In this study of individuals with CD admitted to a tertiary care hospital for an acute CD-related indication, we observed an 11% rate of acute hospital re-admission within 90 days of discharge. Our final multivariable model demonstrated good discrimination, calibration, and diagnostic performance. Hospitalization within the prior year, gastroenterologist consultation within the prior year, intra-abdominal surgery during index hospitalization, and new diagnosis of CD during index hospitalization were independently associated with 90-day rehospitalization, all of which should be easily attainable at the point of care to apply the model in clinical practice. Application of our model would assign roughly one-third of individuals into a high-risk category, of which more than 70% would be destined for re-admission within 90 days. While the PPV of our model was low at 23%, less than 30% of predicted re-hospitalizations were misclassified (FPR 29%, FNR 28%), demonstrating strong potential for cost-effectiveness of the model in clinical practice if targeted outpatient interventions were adopted for those predicted to be at high-risk of hospital readmission.

CD-related hospitalization within one year prior to the index admission was strongly predictive of subsequent early re-admission, while gastroenterologist care within the preceding year was strongly protective against early re-admission in our model, demonstrating the predictive value of historical health services utilization and specialist care. Both of these factors have been associated with risks of adverse IBD-related outcomes in previous studies [6,7,8,9,10, 2325]. One study based on U.S. Veteran’s Affairs data reported that a lack of scheduled follow-up with a gastroenterologist after hospital discharge increases risk of re-admission [23]. This could be explained by a lesser propensity for outpatient intervention that could mitigate severe disease recurrence or complication. Surgical intervention during index hospitalization was also protective against re-hospitalization, which supports previous studies [6, 8, 10]. This highlights the importance of appropriate surgical management in select patients who are at high risk of complications or who are failing medical therapy.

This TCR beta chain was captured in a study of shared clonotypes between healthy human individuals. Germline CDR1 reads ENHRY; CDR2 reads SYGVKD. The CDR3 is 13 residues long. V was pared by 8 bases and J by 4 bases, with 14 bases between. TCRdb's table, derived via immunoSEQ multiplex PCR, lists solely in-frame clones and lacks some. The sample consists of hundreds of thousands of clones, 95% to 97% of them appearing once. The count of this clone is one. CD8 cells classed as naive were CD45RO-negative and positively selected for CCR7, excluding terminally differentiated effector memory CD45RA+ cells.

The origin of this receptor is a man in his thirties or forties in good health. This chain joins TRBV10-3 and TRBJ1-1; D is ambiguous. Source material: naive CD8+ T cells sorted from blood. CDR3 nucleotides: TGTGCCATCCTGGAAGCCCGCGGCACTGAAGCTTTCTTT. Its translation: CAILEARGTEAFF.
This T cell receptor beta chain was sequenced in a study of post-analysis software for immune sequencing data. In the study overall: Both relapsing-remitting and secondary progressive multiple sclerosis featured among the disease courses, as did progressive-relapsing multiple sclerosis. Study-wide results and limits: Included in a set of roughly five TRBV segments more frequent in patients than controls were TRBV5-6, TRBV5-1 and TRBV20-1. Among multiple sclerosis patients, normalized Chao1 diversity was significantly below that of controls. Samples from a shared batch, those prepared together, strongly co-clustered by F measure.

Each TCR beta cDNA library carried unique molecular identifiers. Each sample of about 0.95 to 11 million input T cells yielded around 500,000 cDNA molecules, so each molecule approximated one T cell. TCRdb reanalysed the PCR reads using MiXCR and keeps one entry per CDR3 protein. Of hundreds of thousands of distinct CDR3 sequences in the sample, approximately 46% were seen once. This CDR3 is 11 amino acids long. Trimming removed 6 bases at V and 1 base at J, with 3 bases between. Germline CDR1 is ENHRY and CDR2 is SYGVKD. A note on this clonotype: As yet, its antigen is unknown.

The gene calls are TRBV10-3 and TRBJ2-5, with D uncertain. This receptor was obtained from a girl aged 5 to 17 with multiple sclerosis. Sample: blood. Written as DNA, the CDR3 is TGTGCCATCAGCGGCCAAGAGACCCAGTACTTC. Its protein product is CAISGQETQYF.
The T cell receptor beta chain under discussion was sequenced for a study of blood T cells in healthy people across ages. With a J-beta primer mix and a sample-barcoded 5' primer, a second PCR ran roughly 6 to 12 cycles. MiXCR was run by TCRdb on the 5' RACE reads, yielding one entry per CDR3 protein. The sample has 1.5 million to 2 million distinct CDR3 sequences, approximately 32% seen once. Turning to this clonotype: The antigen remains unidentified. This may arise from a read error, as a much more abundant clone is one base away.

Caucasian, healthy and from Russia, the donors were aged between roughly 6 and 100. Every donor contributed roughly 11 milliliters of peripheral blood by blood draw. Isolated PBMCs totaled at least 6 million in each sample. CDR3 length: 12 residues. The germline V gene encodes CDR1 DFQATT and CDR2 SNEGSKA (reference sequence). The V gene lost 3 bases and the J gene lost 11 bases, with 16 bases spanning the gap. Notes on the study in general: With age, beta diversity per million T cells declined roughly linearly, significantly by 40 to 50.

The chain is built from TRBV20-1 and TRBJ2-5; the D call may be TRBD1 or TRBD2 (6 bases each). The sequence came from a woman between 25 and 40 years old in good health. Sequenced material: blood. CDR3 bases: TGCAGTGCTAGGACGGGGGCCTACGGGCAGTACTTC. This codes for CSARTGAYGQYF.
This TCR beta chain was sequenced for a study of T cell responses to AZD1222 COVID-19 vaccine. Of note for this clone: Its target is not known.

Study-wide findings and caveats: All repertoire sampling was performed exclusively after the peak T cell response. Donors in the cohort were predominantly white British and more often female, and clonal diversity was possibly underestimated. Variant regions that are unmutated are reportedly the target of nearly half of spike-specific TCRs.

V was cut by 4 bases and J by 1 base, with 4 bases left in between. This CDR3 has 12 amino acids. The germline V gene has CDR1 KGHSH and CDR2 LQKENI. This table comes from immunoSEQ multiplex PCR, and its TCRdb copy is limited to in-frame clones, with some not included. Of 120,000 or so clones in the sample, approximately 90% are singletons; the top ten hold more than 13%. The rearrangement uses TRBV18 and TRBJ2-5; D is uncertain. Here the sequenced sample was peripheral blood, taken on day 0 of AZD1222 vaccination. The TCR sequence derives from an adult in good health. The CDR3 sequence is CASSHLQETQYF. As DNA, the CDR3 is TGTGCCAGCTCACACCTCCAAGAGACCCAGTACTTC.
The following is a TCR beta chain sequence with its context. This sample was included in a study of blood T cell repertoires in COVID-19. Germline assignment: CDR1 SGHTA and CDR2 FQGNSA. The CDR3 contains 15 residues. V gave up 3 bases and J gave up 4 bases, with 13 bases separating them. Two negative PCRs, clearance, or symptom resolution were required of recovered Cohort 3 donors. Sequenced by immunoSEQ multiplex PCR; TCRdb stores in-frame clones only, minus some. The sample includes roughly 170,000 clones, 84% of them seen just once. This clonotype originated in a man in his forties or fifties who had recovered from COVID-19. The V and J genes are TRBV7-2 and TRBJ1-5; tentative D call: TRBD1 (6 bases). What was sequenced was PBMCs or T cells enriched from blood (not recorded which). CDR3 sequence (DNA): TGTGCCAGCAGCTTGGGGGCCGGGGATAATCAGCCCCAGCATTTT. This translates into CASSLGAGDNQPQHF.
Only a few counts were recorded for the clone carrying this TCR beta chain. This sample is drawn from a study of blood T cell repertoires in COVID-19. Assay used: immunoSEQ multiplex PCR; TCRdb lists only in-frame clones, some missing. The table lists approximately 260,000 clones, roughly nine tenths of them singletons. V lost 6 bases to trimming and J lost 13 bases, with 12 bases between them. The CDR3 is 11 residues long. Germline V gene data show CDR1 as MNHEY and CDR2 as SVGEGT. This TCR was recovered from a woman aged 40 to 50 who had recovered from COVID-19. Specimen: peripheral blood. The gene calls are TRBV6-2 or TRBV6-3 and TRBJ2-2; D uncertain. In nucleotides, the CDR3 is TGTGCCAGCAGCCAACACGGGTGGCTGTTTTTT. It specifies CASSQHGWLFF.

To a lesser degree, new diagnosis of CD at the time of index admission was also predictive of a lower risk of 90-day hospital re-admission. This may relate to greater potential for treatment response and fewer disease-related complications early in the disease course of CD. Early aggressive medical treatment has been shown improve CD prognosis as compared to delayed intervention [18, 26,27,28]. Additionally, there may be greater propensity towards close monitoring of newly diagnosed patients following hospital discharge. Interestingly, age at CD diagnosis, disease phenotype, and prior or current treatments did not significantly influence re-admission risk in the presence of the aforementioned model variables, even though prior studies have identified these as predictive variables [13,14,15,16,17]. In our study, anatomical CD distribution, prior CD surgery, current or previous steroids exposure, and discharge on biologic therapy were weakly associated with 90-day readmission risk but were no longer sufficiently predictive in the presence of the retained model variables.